Modernism in the 1920s


Modernism in the 1920s Interpretations of Modern art in New York from Expressionism to Constructivism, UMI Research Press, Studies in the Fine Arts: 1985.

In this book, I analyze the ways in which the idea of modernism in art constantly changed in the years before it was codified and institutionalized, principally by Alfred Barr at the Museum of Modern Art. I do this by looking at  art criticism from the 1920s ranging from anonymous newspaper articles to publications by prominent and educated art collectors, many of whom, like Katherine Dreier, wrote entire books on the meaning of modern art.

At the beginning of the book, I introduce institutions, galleries, dealers and then, in the next chapter, art critics, but the main ordering device of the book is style-Expressionism, Cubism, Surrealism, etc.  In this way I am able to demonstrate a range of different perspectives that have been lost in subsequent decades,  (see my article “Modernism, Formalism and Politics: the 1936 ‘Cubism and Abstract Art Exhibition at the Museum of Modern Art,” Art Journal, Winter 1988, pp. 284-295).

I embrace the fact that everyone could come to modern art with their own point of view and there was constant discussion, argument, contradiction and changing opinions. Two larger frameworks, formalism and expressionism dominate the majority of perspectives, but within those two concepts there were many different definitions. There was, in fact, an obsession with interpreting and defining the history of modern art by everyone who showed it


I include the interpretation of art by European Cubists, Surrealists, Suprematists and Constructivists. In other words, the intersection of European and US based modernism is a constant theme in the 1920s, with US artists benefitting from this rich exchange, although by 1930 there was a reaction against the “influx” from Europe which led to Regionalism and “nativism.”.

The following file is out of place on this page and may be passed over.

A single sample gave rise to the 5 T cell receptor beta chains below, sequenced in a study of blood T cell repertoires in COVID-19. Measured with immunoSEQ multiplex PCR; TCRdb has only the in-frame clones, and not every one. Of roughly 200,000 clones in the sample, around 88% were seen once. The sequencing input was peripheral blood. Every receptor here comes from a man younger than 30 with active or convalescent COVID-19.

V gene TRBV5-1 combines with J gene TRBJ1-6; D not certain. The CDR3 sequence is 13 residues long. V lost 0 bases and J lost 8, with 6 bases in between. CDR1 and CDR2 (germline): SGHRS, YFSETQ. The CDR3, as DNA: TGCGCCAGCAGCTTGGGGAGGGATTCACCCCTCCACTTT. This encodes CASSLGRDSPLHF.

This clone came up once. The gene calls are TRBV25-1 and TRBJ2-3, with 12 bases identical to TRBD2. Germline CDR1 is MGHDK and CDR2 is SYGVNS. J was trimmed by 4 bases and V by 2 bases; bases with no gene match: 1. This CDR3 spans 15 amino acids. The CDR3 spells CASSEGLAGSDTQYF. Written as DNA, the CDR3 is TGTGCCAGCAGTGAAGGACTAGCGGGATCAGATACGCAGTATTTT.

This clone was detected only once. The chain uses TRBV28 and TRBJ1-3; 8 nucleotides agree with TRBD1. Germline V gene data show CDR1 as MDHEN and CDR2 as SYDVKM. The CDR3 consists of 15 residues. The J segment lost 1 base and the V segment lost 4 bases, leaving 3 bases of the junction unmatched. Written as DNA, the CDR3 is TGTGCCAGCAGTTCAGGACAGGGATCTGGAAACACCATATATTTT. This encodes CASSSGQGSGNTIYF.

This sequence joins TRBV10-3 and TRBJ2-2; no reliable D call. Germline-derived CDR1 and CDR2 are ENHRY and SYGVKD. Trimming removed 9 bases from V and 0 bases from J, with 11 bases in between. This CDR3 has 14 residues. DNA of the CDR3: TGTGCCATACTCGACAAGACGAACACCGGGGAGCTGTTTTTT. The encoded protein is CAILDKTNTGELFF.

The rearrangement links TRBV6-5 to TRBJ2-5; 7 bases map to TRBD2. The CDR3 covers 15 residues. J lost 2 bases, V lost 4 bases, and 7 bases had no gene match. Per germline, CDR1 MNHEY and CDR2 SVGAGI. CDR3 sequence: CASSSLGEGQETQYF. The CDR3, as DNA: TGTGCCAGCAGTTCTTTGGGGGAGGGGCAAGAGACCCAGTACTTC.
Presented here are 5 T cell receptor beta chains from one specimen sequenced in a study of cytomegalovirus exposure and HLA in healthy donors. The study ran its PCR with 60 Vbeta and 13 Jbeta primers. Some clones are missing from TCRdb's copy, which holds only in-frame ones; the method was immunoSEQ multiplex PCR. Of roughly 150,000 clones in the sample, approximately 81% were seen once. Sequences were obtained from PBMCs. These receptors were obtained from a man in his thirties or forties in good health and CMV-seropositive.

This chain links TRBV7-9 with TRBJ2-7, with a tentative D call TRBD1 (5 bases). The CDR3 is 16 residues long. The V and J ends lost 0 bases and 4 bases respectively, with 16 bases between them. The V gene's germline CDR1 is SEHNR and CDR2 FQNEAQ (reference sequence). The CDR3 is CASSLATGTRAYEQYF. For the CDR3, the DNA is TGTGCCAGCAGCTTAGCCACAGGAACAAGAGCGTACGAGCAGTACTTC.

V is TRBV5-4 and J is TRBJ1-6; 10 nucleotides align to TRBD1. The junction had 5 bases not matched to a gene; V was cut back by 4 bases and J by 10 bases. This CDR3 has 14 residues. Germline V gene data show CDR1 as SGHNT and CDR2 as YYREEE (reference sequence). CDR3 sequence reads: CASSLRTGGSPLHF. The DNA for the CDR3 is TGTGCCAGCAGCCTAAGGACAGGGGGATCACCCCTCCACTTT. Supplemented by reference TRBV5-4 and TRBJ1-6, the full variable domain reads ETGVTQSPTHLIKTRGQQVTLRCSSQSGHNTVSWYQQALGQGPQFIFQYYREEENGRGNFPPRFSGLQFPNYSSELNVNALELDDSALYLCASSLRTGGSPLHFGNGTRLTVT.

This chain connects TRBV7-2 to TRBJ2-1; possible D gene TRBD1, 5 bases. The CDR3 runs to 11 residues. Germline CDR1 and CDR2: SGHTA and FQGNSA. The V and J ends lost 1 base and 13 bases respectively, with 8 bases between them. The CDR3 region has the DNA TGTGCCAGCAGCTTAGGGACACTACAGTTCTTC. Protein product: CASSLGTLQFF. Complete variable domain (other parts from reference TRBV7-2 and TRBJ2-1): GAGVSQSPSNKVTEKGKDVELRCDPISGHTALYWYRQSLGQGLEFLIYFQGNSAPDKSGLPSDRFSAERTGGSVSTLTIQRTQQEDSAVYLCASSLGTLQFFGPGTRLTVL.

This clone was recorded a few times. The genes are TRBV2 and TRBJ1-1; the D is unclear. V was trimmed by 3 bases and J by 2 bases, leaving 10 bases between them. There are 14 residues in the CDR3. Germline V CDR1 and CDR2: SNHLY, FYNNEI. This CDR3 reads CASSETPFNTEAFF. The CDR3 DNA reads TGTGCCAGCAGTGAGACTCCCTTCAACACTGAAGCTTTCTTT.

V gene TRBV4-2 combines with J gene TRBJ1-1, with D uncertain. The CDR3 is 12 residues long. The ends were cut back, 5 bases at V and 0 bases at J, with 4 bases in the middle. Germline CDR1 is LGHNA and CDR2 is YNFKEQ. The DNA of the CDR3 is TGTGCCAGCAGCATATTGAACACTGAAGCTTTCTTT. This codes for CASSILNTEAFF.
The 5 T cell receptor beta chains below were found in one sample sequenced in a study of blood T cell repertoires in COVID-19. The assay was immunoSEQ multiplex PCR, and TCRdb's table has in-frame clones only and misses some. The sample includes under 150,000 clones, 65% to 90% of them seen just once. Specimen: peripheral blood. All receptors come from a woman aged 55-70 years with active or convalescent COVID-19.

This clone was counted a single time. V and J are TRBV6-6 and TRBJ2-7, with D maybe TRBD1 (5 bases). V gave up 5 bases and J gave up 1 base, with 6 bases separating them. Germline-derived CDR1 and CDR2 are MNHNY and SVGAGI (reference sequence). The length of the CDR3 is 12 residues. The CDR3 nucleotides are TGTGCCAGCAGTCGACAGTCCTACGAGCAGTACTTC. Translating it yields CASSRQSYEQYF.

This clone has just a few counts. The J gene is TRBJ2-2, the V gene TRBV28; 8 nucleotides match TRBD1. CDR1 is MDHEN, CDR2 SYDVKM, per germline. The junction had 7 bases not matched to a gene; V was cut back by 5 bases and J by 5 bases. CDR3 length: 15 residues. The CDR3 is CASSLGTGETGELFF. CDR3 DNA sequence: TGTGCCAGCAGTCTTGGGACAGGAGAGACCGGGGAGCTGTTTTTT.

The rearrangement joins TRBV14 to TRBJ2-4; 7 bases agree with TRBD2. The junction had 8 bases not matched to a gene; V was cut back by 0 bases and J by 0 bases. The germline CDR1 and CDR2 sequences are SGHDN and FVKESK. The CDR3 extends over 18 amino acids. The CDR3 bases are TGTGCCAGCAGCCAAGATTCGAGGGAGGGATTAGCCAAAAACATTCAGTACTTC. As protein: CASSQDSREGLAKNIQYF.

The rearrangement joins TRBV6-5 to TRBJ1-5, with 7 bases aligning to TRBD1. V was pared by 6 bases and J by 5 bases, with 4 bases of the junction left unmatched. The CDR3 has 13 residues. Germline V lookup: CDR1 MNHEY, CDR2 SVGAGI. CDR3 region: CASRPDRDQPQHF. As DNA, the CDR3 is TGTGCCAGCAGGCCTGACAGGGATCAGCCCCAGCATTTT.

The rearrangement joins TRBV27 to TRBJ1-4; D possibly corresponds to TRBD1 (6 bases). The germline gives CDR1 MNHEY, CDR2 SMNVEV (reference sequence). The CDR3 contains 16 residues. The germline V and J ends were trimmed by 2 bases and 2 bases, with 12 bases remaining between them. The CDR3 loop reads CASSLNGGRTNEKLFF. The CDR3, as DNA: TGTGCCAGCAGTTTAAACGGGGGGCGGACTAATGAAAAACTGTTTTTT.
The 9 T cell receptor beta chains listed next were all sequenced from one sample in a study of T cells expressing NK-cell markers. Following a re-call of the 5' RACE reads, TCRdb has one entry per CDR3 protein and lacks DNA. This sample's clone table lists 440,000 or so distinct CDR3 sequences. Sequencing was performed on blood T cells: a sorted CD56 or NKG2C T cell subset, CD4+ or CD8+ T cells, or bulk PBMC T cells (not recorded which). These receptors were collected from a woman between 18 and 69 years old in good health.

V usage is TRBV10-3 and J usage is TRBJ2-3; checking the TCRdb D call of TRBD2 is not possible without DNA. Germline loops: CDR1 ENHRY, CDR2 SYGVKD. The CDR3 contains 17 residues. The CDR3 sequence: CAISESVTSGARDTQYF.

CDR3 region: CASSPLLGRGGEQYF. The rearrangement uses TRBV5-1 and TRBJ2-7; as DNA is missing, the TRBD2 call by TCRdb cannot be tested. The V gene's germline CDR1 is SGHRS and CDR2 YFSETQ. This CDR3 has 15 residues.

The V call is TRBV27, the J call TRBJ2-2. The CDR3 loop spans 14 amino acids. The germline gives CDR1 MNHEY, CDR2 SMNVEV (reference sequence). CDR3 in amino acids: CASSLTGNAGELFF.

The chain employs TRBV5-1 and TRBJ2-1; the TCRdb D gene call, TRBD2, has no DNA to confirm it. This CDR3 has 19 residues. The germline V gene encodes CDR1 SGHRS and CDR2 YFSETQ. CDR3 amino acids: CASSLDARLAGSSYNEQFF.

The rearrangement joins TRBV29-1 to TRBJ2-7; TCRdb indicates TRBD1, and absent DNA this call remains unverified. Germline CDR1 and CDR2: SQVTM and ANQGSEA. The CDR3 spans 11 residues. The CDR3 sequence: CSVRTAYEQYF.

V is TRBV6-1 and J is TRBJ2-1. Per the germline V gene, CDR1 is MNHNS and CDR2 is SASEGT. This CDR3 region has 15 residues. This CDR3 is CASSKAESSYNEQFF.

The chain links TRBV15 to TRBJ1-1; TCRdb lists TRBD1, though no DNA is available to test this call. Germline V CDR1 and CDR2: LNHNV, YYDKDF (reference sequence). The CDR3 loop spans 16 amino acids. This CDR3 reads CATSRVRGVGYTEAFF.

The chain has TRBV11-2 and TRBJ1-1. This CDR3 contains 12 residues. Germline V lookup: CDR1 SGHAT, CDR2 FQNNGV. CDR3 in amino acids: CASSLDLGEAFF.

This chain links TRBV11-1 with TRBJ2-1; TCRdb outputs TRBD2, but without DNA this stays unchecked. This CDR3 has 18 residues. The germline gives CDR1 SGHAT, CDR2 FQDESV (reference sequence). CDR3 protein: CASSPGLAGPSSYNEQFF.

Flora Turkel, based in Berlin provided much discussion of Russian art, the Bauhaus and the “Neue sachlichkeit”. Guy Eglington, of the International Studio (who drowned at a young age), is also discovered as a sophisticated writer on modern art,  New Yorker critic Murdock Pemberton wrote frequently on modern art. Even anonymous writers on art contributued important ideas.


Jane Heap, whom one of my dissertation advisors, Richard Brettell, referred to as the hero of the dissertation, emerges as a brilliant, eccentric commentator on Dada and Surrealism as well as Russian avant-garde art in her “Machine Age” exhibition and in the pages of her publication The Little Review. She was the first American writer and publisher to present Brancusi’s own photographs of his work, the Dada artists, and the art of the Russian Revolution including Tatlin’s Tower. Leger, Picabia, and Moholy-Nagy all contributed to the magazine.


At the end of the book, I point toward the future with the establishment of the Gallery of Living Art and the founding of the Museum of Modern Art


The book looks in depth at the language of art criticism, thinking about the changing meaning of words, the constantly evolving perceptions. We are so accustomed to our usual hierarchy of the importance of Cubism and Picasso, as the primary event of 20th century art, with everything else revolving around it, that it is both refreshing and crucial that we remember that up until the mid 1930s, there was no consensus on that idea.

This book is based on my dissertation for the University of Texas, Austin, “Responses to Modern Art in New York in the 1920s,” although it is about half the length.

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